Global Leader Medtronic Hit With Antitrust Lawsuit Over Surgical Devices
The world's largest medical device company Medtronic is facing an antitrust lawsuit that accuses the company of stifling competition for its bundling contracts of bipolar energy devices.
The lawsuit was filed in Central California's U.S. District Court by California-based medical device company Applied Medical. Applied Medical accuses Medtronic of violating antitrust laws because it cannot compete with the way Medtronic bundles and contracts out its devices. Applied Medical argues that they were unable to obtain contracts with hospitals and other care facilities because Medtronic markets and offers their products in a way that illegally blocks competition.
Applied Medical currently operates in 80 countries, has roughly 4,100 employees, and is valued at $600 million. The company has an estimated 3% of the U.S.’s advanced bipolar energy device market. Meanwhile, the global dominator Medtronic is valued at $111.72 billion and operates globally with an overarching dominance of 78.5% over the market.
The industry of advanced bipolar direct energy devices is projected to continue its growth over the near and far future. This innovative technology revolves around electrosurgical generator systems and bipolar electrosurgical devices that are used during laparoscopic procedures. These cost-saving devices empower hospitals to drive down medical procedure costs, as well as lower the use of invasive surgeries.
The lawsuit says that Medtronic “unlawfully leverages its monopoly power in other markets to coerce customers to accept its bundle and thereby purchase its advanced bipolar devices, and to gain and/or maintain its dominance in the advanced bipolar market.”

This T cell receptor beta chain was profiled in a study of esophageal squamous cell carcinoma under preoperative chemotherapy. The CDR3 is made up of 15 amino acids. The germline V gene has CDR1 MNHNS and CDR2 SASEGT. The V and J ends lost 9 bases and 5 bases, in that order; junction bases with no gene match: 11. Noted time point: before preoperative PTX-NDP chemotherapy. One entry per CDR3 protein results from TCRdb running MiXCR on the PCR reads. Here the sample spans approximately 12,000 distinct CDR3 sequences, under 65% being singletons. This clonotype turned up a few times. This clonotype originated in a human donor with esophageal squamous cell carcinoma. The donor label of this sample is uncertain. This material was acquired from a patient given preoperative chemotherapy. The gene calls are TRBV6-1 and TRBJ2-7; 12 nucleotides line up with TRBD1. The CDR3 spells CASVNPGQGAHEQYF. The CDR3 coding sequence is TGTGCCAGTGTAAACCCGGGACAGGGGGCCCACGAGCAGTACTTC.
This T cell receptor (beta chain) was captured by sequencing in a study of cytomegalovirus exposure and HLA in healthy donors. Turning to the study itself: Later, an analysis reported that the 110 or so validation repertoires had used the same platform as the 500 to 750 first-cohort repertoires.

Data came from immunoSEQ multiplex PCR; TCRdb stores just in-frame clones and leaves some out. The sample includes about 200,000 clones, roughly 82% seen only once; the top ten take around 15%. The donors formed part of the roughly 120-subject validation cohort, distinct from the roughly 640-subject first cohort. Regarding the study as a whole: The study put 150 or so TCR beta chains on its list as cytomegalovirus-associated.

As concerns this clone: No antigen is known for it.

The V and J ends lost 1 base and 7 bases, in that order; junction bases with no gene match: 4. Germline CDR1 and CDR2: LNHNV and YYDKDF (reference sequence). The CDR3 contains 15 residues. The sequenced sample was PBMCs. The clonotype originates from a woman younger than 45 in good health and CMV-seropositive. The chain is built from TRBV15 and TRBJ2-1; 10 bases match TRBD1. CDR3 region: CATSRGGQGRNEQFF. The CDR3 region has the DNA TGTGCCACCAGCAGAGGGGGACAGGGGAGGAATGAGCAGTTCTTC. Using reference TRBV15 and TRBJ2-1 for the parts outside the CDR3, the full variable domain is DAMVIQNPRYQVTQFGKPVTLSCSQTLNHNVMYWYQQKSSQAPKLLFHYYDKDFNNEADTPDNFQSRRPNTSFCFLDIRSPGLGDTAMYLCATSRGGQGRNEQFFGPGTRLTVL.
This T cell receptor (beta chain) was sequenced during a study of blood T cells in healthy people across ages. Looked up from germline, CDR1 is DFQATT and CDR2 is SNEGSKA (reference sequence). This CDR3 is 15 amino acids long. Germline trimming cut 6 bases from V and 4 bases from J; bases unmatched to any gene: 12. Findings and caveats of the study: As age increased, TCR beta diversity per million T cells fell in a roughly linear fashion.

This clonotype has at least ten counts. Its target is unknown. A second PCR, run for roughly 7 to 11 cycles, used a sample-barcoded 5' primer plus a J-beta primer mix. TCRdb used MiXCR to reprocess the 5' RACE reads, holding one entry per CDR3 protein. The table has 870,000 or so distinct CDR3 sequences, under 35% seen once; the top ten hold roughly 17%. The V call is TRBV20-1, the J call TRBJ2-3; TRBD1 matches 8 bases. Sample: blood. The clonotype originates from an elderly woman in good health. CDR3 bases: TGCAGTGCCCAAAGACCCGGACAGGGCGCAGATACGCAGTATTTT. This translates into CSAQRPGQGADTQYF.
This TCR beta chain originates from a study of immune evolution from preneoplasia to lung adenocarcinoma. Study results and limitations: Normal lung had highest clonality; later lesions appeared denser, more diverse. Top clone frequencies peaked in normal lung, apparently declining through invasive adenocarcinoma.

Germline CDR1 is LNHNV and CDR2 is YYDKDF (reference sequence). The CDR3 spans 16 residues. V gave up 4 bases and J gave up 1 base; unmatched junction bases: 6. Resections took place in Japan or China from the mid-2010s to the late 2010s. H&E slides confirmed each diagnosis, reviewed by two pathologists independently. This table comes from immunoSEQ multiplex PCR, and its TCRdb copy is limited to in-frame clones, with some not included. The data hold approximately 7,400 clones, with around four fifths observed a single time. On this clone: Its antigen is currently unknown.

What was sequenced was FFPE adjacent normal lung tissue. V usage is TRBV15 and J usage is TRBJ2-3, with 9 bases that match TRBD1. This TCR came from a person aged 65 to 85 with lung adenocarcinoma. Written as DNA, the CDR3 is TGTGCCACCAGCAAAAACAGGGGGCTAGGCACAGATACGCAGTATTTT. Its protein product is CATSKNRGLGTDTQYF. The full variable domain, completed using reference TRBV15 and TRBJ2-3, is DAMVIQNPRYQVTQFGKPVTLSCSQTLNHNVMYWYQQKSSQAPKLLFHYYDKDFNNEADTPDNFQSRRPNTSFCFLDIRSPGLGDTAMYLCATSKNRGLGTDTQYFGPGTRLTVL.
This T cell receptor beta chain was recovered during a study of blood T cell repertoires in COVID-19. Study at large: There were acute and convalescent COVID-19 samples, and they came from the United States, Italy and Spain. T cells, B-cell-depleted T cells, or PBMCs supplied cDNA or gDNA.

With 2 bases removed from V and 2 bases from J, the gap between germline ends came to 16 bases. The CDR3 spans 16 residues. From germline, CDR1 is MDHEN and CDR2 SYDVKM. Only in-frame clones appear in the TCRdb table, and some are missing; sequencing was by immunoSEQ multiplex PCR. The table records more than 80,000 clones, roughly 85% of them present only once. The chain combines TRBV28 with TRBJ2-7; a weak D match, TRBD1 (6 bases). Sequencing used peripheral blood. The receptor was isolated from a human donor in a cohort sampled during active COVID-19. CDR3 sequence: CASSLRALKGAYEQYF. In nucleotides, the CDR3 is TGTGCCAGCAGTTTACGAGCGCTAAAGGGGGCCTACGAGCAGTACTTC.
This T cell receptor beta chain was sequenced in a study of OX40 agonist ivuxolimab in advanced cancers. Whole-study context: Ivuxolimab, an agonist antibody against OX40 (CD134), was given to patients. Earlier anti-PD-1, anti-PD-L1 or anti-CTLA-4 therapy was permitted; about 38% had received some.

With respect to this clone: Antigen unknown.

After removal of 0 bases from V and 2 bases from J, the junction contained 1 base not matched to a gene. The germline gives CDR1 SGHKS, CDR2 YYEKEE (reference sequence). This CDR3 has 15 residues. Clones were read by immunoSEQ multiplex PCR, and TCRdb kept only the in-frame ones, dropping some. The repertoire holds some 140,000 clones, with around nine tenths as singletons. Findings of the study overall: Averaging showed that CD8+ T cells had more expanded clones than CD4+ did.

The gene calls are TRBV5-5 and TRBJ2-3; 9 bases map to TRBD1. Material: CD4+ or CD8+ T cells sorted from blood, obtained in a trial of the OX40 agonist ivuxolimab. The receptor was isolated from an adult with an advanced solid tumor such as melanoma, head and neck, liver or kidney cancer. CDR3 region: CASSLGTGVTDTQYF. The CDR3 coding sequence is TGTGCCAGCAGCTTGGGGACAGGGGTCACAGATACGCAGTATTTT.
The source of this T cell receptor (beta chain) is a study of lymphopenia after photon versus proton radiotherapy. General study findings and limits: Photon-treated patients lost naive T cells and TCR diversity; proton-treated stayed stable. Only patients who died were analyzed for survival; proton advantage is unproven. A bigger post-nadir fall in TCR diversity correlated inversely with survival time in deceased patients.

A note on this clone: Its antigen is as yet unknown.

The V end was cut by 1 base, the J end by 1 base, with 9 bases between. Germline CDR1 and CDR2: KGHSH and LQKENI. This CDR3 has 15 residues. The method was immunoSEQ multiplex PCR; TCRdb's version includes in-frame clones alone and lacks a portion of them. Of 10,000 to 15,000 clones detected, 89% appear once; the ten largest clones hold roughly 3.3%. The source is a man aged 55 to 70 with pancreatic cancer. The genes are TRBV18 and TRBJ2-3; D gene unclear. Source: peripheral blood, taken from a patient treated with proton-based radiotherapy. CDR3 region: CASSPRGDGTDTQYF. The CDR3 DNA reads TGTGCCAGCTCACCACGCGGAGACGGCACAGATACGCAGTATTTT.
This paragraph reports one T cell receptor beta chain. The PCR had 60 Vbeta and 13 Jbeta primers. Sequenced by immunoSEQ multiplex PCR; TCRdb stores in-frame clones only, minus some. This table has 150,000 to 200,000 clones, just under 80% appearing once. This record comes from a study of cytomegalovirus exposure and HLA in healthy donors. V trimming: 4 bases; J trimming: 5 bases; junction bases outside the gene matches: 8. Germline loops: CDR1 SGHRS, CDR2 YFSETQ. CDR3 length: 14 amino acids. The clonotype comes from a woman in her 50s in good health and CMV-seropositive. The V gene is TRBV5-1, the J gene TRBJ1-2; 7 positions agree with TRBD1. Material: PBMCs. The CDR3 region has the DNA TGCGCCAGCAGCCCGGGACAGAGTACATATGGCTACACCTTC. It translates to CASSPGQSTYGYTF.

Medtronic has pushed back about its presence in the advanced bipolar direct energy space saying that they are “proud to be a leader in this competitive and growing space.” Adding, “The claims are baseless and Medtronic will defend against the lawsuit filed by Applied Medical.”
Applied Medical argues that Medtronic’s “anticompetitive agreements” require that hospitals buy most or all of their advanced bipolar devices from Medtronic through the company’s bundling practices. The lawsuit argues that these bundling practices allow contract holders to enjoy 20% or more in rebates that ultimately bring costs down. In bringing these contract costs, other companies cannot fairly compete. Applied Medical argues that their Voyant intelligent energy system costs anywhere between 15% and 20% less than Meditronic’s comparative product and that hospitals could save more if they were to switch over to competitor products. However, Medtronic’s offering of a 20% rebate on bundled products makes competition nearly impossible.
This is not the first time Medtronic has been hit with legal action over its medical device practices. This new lawsuit comes just days after a California judge ordered Medtronic to pay out $106.5 million to Colibri Heart Valve, a Colorado-based company, over patent infringement claims.